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Paul Goodwin

Paul Goodwin was part of the curatorial team responsible for Migrations: Journeys into British Art, an important exhibition that took place at Tate Britain in 2012, that included the work of some seventy artists. The exhibition proposed the view that for the past 5 centuries or so, Britain itself has been shaped by successive waves of migration, from Europe, from the Caribbean, from Asia, and other parts of the world. Furthermore, that what we know as, or consider to be, British art has itself been similarly shaped. The exhibition proposed, or prompted, the question, What is British Art? It proposed that audiences consider that those genres thought of as most typically British, such as landscape painting, were in actuality introduced by artists who had themselves migrated to Britain from other countries. Foreign-born artists frequently secured lucrative commissions and many became, in effect, not just British artists, but Britain’s artists. A combination of European painters, steeped in an academic tradition, and British artists who travelled to study in Italy between them helped to introduce a neoclassical vocabulary into British painting. Much later, from the mid 1800s onwards, a transatlantic dialogue developed between British artists and American artists such as James McNeill Whistler and John Singer Sargent. Throughout periods of history, Paris existed as both a magnet for artists . Simultaneously, French artists such as Henri Fantin-Latour and Alphonse Legros were regular visitors to England.

Fittingly, artists from the first ever diaspora – the Jewish diaspora - figured prominently in the Migrations exhibition, and a significant number of early twentieth century artists, including David Bomberg, Jacob Epstein and Mark Gertler figure in the history of British art. These influential practitioners were joined by a number of established artists included Naum Gabo, Oskar Kokoschka, Piet Mondrian and Kurt Schwitters. This latter group were among the refugees from the rise of Nazism and Fascism in Europe in the 1930s. Within just a few years of this (indeed, even before this wave of refugee artists)  artists were making their way to Britain from countries in the former British Empire such as Guyana, India, Pakistan and Jamaica. Such artists included Ronald Moody, Frank Bowling, Rasheed Araeen and Aubrey Williams.  The story of successive periods of migration influencing British art continued in the 1970s with the decidedly international rise of conceptual art involving an intriguing group of artists such as David Medalla, David Lamelas and Gustav Metzger. These artists were both international in their approach to their own practice as well their approach to their own identities. Towards the final, and most recent chapters of the Migrations story, the politically and socially charged climate of the 1980s gave birth to a compelling and dynamic range of visual art aligned to social commentary, in the work of Black Audio Film Collective, Keith Piper, Sonia Boyce, and Donald Rodney. The work of these artists effectively explored the duality and the nuances of being both ‘Black’ and ‘British’. It was this section of the exhibition - New Diasporic Voices - for which Paul Goodwin was primarily resonsible.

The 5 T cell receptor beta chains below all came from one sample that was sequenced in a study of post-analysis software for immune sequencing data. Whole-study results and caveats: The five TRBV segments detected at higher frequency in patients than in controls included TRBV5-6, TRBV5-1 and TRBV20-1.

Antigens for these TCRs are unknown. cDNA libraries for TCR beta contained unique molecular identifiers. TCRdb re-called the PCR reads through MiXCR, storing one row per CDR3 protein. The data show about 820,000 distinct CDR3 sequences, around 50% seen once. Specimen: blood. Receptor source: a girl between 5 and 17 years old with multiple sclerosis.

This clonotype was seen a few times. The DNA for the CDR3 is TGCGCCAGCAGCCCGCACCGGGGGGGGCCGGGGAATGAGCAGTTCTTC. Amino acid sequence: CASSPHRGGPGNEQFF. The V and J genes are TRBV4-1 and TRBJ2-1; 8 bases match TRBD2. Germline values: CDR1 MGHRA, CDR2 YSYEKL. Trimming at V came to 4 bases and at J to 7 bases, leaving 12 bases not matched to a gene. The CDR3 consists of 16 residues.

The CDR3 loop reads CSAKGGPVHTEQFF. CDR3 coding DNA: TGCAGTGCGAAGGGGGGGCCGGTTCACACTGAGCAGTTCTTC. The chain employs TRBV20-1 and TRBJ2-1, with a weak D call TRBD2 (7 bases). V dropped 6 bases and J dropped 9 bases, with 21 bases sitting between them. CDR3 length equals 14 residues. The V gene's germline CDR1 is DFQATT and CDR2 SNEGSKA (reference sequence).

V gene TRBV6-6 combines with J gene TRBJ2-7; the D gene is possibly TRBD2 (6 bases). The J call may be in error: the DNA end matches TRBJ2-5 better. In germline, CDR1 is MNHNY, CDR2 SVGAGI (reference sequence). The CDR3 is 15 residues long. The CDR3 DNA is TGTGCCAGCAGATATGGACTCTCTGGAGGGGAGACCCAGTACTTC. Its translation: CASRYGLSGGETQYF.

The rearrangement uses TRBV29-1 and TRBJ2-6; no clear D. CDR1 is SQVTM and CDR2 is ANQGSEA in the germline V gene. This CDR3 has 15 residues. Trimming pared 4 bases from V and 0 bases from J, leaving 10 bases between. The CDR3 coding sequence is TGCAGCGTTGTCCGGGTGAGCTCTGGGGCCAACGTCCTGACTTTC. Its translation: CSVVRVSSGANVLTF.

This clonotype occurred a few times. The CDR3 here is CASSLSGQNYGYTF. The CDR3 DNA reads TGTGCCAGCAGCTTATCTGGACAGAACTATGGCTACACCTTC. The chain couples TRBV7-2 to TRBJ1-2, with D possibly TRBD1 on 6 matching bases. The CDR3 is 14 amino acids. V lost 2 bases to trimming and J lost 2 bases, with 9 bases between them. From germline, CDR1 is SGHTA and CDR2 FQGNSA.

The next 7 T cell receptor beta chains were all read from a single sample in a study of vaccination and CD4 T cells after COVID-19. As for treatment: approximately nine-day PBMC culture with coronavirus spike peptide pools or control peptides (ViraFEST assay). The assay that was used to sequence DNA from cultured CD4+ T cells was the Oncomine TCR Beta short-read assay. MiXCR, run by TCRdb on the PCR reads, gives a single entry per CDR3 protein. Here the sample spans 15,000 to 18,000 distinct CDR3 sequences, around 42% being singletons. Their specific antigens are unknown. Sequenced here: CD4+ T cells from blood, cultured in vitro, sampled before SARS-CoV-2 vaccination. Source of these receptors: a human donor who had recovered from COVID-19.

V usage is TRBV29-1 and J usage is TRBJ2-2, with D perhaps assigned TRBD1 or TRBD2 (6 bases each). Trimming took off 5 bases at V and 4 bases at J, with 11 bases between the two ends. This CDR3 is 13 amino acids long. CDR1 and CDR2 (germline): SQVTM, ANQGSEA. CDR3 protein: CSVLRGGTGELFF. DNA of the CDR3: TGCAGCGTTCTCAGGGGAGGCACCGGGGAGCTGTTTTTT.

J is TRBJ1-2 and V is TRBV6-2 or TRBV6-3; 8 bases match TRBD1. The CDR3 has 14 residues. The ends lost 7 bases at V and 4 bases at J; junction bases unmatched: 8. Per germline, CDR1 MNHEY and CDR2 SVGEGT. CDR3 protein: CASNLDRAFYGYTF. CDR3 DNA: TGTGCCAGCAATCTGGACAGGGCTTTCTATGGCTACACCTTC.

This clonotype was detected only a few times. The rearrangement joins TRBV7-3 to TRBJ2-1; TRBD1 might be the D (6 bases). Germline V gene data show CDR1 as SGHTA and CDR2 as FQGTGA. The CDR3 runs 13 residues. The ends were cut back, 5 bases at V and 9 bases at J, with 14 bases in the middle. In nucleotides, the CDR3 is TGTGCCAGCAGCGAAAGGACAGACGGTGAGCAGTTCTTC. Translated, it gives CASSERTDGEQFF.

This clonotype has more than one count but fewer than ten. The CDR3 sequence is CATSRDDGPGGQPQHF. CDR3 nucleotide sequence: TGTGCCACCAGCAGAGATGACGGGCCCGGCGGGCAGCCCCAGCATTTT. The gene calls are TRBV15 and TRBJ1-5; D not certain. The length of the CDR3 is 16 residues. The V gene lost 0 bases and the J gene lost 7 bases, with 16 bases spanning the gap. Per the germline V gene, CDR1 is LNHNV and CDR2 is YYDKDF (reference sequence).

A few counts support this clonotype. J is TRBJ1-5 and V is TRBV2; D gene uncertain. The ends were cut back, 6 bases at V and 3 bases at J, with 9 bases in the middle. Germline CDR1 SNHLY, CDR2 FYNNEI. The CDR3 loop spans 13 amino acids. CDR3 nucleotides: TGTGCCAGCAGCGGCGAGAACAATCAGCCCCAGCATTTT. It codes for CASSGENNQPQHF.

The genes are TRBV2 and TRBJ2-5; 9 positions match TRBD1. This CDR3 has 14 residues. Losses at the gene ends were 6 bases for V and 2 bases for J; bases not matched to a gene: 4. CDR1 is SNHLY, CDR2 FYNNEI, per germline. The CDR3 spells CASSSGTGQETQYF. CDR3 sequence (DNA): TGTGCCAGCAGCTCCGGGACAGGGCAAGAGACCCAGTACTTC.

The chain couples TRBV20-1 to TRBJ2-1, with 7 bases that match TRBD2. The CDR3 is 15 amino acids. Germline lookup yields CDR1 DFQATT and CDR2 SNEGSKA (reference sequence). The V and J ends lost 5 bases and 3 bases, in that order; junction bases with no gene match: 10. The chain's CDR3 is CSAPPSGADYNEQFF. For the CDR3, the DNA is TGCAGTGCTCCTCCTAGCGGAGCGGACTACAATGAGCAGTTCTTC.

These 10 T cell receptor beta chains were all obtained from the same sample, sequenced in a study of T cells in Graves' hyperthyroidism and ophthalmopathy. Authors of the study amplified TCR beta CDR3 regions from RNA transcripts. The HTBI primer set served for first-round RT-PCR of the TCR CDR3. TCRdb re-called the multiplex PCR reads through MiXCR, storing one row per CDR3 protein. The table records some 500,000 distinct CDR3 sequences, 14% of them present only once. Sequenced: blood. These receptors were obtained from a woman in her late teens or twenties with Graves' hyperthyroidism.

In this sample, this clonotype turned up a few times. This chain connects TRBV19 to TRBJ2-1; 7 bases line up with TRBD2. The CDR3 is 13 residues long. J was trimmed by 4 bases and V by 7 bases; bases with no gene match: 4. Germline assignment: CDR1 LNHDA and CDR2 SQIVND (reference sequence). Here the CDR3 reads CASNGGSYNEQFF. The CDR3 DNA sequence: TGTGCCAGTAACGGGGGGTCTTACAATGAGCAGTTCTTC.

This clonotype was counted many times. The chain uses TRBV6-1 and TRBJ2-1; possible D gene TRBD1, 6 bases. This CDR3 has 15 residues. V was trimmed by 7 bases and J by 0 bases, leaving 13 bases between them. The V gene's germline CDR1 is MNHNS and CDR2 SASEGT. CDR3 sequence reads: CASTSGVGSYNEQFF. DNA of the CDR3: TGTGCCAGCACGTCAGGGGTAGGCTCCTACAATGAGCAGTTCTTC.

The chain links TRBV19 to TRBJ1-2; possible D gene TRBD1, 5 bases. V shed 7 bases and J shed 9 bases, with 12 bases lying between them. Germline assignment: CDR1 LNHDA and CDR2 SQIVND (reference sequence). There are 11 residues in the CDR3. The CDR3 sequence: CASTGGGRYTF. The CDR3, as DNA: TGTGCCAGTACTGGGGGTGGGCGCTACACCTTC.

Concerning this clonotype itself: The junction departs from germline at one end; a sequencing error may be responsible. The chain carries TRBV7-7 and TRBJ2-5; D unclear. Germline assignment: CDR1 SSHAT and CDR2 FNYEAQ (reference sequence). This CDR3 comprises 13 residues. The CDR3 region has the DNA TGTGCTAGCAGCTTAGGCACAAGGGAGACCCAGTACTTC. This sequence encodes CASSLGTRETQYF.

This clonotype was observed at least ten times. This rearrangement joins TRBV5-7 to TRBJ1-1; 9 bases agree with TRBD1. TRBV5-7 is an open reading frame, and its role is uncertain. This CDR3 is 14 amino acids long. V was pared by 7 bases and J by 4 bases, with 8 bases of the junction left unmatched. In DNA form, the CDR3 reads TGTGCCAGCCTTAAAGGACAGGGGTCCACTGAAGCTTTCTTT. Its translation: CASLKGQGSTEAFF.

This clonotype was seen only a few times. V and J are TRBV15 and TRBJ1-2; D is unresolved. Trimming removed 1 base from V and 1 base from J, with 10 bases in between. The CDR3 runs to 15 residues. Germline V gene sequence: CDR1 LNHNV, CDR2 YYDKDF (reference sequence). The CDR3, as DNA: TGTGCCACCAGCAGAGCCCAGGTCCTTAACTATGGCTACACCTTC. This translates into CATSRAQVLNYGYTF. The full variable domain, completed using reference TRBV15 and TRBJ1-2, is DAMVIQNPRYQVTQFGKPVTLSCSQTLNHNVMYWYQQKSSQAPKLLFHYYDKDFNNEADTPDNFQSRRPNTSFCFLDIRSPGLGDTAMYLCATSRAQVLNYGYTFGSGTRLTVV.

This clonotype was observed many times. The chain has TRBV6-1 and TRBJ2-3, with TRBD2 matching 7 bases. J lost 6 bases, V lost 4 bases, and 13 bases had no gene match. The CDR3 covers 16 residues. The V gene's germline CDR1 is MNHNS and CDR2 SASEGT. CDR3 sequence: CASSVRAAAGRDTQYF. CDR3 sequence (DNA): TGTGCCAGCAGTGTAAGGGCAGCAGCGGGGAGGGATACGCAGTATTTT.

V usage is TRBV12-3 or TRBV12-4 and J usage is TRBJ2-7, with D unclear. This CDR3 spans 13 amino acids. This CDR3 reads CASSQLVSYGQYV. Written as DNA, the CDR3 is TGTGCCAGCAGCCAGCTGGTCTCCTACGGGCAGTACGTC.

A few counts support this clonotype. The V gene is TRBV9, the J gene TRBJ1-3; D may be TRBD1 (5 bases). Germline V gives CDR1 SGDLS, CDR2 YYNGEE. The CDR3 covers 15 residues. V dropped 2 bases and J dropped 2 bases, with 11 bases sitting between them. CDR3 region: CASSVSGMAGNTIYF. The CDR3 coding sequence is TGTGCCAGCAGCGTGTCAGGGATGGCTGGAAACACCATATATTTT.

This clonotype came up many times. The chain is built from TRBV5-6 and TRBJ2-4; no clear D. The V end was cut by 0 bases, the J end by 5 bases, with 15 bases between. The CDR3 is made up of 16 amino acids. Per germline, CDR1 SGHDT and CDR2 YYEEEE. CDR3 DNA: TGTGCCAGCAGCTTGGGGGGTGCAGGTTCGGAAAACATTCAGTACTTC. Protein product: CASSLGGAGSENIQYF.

The final sections of Migrations reflected the present-day nature of London and other parts of the UK as an international destination of choice for artists from across the globe; the other side of a process that has seen British artists seek to establish themselves in other parts of the world. This dual process has created a fascinating cultural space characterised by a constant process of reinvention and change. Reflective of this, artists such as Peter Doig, Steve McQueen, Wolfgang Tillmans and Tris Vonna Michell networked globally with a speed and effectiveness enabled by plentiful travel opportunities and advances in technological communications. Migrations: Journeys into British Art secured a considerable amount of press coverage from a variety of newspapers, magazines and journals. The exhibition came with a sizeable catalogue that included artists’ interviews, and texts by curators and critics. The catalogue was extensively illustrated. Within the exhibition itself, a timeline charted the pluralising of British art, over a period of several centuries.  Although not the first project of its kind, Migrations told a compelling story of the vital part migration, and the migration of artists, has played in the shaping of what we know as British art and culture.

The exhibition was divided into a number of sections: Portraiture and New Genres; Italy, Neoclassicism and the Royal Academy; Dialogues between Britain, France and America; Jewish Artists and Jewish Art; Refugees from Nazi Europe; Artists in Pursuit of an International Language; The Dematerialised Object; New Diasporic Voices, and The Moving Image.

Paul Goodwin contributed an essay, titled New Diasporic Voices to the Migrations catalogue. The Contributors section of the Migrations catalogue described Goodwin as “an independent curator based in London… formerly Curator of Cross Cultural Programmes at Tate Britain.”

Related items

click to show details of Migrations: Journeys into British Art - catalogue

»  Migrations: Journeys into British Art - catalogue

Catalogue relating to an exhibition, 2012